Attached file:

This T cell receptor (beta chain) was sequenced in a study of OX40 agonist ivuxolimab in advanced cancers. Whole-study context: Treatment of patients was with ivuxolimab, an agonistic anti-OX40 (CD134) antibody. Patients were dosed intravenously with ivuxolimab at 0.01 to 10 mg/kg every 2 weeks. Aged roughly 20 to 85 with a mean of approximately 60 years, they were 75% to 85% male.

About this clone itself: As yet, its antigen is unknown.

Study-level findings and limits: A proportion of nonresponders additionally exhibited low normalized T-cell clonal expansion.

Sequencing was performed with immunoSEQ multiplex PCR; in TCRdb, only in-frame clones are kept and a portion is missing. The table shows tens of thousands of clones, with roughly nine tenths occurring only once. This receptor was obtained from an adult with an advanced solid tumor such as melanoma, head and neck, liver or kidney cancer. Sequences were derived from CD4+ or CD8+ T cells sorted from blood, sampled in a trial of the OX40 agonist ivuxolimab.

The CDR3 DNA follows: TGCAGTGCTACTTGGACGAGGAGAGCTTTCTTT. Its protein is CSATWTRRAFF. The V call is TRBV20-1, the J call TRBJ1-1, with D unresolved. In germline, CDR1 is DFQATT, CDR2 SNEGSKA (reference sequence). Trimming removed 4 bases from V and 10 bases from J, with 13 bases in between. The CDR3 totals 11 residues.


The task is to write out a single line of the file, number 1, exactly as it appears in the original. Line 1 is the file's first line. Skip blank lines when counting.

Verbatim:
This T cell receptor (beta chain) was sequenced in a study of OX40 agonist ivuxolimab in advanced cancers. Whole-study context: Treatment of patients was with ivuxolimab, an agonistic anti-OX40 (CD134) antibody. Patients were dosed intravenously with ivuxolimab at 0.01 to 10 mg/kg every 2 weeks. Aged roughly 20 to 85 with a mean of approximately 60 years, they were 75% to 85% male.